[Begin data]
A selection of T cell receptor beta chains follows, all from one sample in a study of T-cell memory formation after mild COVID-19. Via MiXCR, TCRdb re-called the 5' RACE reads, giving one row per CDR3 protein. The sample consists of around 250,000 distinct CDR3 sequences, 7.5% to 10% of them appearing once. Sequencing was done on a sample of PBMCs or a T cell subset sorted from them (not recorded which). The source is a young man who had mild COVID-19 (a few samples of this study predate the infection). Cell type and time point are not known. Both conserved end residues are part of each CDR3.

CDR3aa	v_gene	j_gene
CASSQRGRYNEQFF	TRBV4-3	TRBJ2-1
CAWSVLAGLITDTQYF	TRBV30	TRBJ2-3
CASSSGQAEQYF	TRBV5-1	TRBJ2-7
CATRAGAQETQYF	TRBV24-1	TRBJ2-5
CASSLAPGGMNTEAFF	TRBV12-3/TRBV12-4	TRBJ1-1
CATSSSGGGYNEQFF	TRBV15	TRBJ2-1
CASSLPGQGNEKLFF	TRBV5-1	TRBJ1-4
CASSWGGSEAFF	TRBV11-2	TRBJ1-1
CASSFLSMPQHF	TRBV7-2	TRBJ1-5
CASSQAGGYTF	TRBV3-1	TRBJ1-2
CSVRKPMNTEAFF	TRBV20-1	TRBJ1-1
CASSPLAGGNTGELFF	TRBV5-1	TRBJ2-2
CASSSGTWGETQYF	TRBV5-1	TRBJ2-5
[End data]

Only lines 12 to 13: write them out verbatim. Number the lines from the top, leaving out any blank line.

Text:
CASSQAGGYTF	TRBV3-1	TRBJ1-2
CSVRKPMNTEAFF	TRBV20-1	TRBJ1-1